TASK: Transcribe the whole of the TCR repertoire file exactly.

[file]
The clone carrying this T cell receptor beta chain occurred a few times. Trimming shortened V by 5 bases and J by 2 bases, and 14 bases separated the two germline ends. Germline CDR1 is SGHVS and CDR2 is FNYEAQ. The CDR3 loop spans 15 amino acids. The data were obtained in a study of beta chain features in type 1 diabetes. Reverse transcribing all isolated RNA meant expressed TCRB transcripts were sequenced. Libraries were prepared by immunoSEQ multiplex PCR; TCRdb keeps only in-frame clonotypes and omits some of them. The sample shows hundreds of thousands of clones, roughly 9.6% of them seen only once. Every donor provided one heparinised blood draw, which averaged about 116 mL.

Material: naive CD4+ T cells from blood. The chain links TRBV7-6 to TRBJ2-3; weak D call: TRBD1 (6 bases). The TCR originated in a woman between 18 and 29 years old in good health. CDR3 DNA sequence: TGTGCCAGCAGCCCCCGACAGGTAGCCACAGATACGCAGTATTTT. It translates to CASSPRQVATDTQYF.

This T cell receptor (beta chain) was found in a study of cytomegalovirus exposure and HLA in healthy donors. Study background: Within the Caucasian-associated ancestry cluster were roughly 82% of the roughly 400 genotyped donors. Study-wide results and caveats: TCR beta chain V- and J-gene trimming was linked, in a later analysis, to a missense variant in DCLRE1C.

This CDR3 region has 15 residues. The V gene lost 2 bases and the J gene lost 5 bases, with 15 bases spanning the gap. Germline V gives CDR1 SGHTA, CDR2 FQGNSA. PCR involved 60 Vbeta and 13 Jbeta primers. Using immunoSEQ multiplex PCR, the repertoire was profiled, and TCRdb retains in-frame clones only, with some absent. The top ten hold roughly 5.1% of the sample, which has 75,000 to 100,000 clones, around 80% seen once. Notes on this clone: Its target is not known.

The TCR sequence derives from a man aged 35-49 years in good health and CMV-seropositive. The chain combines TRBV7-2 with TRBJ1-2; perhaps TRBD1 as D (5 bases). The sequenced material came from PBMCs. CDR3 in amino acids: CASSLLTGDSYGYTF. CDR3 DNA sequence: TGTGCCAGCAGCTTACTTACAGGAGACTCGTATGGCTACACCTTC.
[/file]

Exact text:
The clone carrying this T cell receptor beta chain occurred a few times. Trimming shortened V by 5 bases and J by 2 bases, and 14 bases separated the two germline ends. Germline CDR1 is SGHVS and CDR2 is FNYEAQ. The CDR3 loop spans 15 amino acids. The data were obtained in a study of beta chain features in type 1 diabetes. Reverse transcribing all isolated RNA meant expressed TCRB transcripts were sequenced. Libraries were prepared by immunoSEQ multiplex PCR; TCRdb keeps only in-frame clonotypes and omits some of them. The sample shows hundreds of thousands of clones, roughly 9.6% of them seen only once. Every donor provided one heparinised blood draw, which averaged about 116 mL.

Material: naive CD4+ T cells from blood. The chain links TRBV7-6 to TRBJ2-3; weak D call: TRBD1 (6 bases). The TCR originated in a woman between 18 and 29 years old in good health. CDR3 DNA sequence: TGTGCCAGCAGCCCCCGACAGGTAGCCACAGATACGCAGTATTTT. It translates to CASSPRQVATDTQYF.

This T cell receptor (beta chain) was found in a study of cytomegalovirus exposure and HLA in healthy donors. Study background: Within the Caucasian-associated ancestry cluster were roughly 82% of the roughly 400 genotyped donors. Study-wide results and caveats: TCR beta chain V- and J-gene trimming was linked, in a later analysis, to a missense variant in DCLRE1C.

This CDR3 region has 15 residues. The V gene lost 2 bases and the J gene lost 5 bases, with 15 bases spanning the gap. Germline V gives CDR1 SGHTA, CDR2 FQGNSA. PCR involved 60 Vbeta and 13 Jbeta primers. Using immunoSEQ multiplex PCR, the repertoire was profiled, and TCRdb retains in-frame clones only, with some absent. The top ten hold roughly 5.1% of the sample, which has 75,000 to 100,000 clones, around 80% seen once. Notes on this clone: Its target is not known.

The TCR sequence derives from a man aged 35-49 years in good health and CMV-seropositive. The chain combines TRBV7-2 with TRBJ1-2; perhaps TRBD1 as D (5 bases). The sequenced material came from PBMCs. CDR3 in amino acids: CASSLLTGDSYGYTF. CDR3 DNA sequence: TGTGCCAGCAGCTTACTTACAGGAGACTCGTATGGCTACACCTTC.